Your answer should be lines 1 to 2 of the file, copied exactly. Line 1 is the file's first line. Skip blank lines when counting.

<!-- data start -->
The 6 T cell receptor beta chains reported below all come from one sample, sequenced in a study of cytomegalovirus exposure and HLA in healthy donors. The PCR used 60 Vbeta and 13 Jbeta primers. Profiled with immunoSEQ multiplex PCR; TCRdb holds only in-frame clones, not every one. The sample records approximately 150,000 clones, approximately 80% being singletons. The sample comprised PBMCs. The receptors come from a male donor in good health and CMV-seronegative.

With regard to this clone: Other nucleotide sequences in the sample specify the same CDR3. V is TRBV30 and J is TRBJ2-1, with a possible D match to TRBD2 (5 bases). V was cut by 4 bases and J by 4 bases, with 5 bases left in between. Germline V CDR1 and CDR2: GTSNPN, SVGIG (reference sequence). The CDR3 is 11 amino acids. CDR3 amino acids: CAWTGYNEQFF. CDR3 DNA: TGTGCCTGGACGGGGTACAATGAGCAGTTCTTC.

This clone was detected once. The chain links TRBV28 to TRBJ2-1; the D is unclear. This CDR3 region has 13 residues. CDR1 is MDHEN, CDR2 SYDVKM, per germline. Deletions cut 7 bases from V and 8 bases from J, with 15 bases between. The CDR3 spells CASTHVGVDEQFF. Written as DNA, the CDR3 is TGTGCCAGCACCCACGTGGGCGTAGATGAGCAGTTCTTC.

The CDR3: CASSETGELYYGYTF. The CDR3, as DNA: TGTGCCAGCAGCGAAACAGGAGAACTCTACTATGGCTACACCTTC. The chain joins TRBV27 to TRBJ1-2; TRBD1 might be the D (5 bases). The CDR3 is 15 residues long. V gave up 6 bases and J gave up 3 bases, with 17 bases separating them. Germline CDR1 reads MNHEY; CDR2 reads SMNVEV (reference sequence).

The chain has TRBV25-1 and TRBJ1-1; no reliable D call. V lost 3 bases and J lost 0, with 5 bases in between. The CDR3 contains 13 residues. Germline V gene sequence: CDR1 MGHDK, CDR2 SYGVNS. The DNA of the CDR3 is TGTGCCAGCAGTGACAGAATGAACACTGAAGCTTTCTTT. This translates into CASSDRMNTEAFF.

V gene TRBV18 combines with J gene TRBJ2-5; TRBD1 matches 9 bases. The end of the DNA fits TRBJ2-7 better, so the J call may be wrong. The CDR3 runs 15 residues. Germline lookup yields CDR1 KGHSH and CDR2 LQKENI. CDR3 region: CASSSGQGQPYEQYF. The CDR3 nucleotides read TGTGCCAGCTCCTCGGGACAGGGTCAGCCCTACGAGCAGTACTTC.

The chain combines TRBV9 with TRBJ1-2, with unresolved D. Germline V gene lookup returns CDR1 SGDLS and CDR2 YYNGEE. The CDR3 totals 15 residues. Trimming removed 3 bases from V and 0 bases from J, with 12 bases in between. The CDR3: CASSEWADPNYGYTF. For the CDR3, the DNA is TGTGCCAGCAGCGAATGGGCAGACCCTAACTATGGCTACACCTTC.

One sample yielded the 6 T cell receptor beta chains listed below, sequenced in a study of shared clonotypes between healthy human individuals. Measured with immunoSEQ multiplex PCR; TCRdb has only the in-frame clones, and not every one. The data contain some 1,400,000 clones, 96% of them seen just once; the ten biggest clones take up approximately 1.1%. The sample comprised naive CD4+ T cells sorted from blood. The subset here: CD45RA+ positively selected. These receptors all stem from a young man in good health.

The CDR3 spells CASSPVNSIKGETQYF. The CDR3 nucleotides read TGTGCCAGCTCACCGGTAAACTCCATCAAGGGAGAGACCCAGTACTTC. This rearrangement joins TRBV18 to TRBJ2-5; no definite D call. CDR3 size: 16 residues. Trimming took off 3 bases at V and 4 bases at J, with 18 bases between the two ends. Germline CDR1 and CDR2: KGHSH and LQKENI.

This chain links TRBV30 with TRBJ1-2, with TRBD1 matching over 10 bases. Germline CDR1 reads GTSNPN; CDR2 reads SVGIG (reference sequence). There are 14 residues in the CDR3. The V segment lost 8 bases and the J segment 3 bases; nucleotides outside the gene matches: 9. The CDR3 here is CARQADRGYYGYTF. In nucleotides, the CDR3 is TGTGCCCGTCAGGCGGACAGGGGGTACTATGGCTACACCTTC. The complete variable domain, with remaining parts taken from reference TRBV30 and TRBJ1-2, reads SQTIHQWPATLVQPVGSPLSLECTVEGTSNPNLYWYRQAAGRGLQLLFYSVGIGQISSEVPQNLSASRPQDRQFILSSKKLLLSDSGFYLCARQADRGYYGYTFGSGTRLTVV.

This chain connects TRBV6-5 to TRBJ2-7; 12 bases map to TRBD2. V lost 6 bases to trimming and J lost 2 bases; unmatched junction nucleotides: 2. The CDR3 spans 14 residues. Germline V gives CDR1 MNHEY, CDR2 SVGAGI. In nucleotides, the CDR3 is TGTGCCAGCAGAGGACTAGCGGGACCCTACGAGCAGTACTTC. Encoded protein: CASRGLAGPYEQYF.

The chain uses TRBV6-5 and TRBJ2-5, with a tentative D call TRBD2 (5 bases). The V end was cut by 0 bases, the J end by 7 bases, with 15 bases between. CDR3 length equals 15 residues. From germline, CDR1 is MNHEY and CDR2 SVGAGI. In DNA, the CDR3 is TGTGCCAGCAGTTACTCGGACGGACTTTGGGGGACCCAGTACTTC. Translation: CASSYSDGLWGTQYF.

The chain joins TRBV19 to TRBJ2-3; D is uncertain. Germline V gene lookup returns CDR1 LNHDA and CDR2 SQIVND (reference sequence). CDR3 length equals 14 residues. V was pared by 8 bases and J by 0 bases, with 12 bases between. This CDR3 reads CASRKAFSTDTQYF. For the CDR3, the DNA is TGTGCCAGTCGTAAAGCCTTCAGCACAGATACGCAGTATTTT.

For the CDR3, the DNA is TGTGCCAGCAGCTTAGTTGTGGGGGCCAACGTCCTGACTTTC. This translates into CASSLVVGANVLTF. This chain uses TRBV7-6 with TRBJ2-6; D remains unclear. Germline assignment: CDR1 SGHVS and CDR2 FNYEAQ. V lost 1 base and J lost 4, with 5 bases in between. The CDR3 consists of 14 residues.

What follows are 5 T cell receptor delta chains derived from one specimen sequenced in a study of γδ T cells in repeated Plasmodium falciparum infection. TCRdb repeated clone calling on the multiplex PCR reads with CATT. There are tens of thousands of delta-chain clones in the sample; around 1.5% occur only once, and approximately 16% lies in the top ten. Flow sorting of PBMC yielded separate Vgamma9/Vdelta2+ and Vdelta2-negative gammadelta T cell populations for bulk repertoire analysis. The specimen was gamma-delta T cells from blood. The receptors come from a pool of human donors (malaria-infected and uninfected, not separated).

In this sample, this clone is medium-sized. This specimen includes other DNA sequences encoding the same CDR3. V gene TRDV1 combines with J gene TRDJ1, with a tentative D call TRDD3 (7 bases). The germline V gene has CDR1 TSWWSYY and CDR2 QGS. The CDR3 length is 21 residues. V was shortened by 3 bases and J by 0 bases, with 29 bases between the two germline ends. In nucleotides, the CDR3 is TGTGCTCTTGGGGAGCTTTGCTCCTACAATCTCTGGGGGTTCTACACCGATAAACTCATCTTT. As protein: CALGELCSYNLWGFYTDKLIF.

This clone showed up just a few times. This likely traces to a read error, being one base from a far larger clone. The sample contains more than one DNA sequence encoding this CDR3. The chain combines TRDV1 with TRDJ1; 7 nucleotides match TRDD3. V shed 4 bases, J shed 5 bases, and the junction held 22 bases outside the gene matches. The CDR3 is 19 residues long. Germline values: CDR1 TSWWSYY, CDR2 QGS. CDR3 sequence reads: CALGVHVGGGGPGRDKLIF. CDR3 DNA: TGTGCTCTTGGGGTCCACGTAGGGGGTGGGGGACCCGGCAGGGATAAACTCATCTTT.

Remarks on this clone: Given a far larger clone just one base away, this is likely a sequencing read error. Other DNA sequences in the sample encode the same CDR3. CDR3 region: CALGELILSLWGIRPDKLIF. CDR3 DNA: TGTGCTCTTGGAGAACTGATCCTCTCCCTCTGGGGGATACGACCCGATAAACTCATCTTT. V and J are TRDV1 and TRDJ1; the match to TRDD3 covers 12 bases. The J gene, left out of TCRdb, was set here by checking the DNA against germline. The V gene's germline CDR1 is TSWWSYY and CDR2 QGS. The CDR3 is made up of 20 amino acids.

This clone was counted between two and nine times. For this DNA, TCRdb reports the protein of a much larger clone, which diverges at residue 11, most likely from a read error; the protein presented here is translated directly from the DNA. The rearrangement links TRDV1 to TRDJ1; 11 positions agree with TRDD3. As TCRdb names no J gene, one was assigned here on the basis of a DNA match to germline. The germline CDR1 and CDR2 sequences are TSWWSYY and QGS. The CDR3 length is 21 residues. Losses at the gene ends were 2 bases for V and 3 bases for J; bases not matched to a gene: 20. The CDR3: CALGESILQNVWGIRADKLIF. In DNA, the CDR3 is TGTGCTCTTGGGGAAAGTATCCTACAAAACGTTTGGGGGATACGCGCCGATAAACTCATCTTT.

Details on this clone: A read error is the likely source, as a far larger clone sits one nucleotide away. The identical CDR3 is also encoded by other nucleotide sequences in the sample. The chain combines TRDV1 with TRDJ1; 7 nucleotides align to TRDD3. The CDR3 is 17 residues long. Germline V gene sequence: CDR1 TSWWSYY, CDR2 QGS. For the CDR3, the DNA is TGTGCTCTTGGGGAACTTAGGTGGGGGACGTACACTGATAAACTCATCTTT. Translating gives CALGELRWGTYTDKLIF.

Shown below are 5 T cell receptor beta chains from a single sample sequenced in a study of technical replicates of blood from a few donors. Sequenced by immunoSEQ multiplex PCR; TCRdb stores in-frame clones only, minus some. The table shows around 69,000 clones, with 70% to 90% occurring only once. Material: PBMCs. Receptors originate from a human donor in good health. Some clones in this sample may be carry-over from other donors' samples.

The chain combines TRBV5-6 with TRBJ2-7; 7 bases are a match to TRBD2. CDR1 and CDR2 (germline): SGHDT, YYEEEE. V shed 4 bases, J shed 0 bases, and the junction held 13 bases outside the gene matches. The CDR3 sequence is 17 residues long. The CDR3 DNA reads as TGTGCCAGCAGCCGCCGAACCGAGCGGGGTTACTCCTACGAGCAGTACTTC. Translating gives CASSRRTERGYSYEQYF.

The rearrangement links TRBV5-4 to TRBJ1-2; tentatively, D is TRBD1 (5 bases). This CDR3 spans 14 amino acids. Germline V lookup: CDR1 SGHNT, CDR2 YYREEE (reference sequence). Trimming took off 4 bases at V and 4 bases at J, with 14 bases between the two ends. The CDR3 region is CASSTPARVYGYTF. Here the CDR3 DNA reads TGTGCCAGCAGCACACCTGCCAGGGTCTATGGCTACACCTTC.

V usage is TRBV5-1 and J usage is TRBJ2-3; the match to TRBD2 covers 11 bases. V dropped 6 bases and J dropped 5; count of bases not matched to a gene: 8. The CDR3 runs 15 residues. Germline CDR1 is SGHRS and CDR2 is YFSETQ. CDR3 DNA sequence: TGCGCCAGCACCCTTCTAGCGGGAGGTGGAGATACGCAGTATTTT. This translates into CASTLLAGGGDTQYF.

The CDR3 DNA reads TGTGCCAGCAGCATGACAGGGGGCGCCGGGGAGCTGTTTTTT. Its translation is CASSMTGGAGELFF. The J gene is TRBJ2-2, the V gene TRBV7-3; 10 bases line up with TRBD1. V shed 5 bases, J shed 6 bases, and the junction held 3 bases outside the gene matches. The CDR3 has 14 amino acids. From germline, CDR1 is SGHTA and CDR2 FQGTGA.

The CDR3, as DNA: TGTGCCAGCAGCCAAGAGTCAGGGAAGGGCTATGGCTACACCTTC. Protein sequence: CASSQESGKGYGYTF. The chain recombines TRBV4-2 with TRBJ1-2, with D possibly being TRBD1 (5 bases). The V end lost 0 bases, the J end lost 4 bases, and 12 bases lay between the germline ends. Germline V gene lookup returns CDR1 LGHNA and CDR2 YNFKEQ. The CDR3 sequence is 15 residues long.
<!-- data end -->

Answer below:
The 6 T cell receptor beta chains reported below all come from one sample, sequenced in a study of cytomegalovirus exposure and HLA in healthy donors. The PCR used 60 Vbeta and 13 Jbeta primers. Profiled with immunoSEQ multiplex PCR; TCRdb holds only in-frame clones, not every one. The sample records approximately 150,000 clones, approximately 80% being singletons. The sample comprised PBMCs. The receptors come from a male donor in good health and CMV-seronegative.

With regard to this clone: Other nucleotide sequences in the sample specify the same CDR3. V is TRBV30 and J is TRBJ2-1, with a possible D match to TRBD2 (5 bases). V was cut by 4 bases and J by 4 bases, with 5 bases left in between. Germline V CDR1 and CDR2: GTSNPN, SVGIG (reference sequence). The CDR3 is 11 amino acids. CDR3 amino acids: CAWTGYNEQFF. CDR3 DNA: TGTGCCTGGACGGGGTACAATGAGCAGTTCTTC.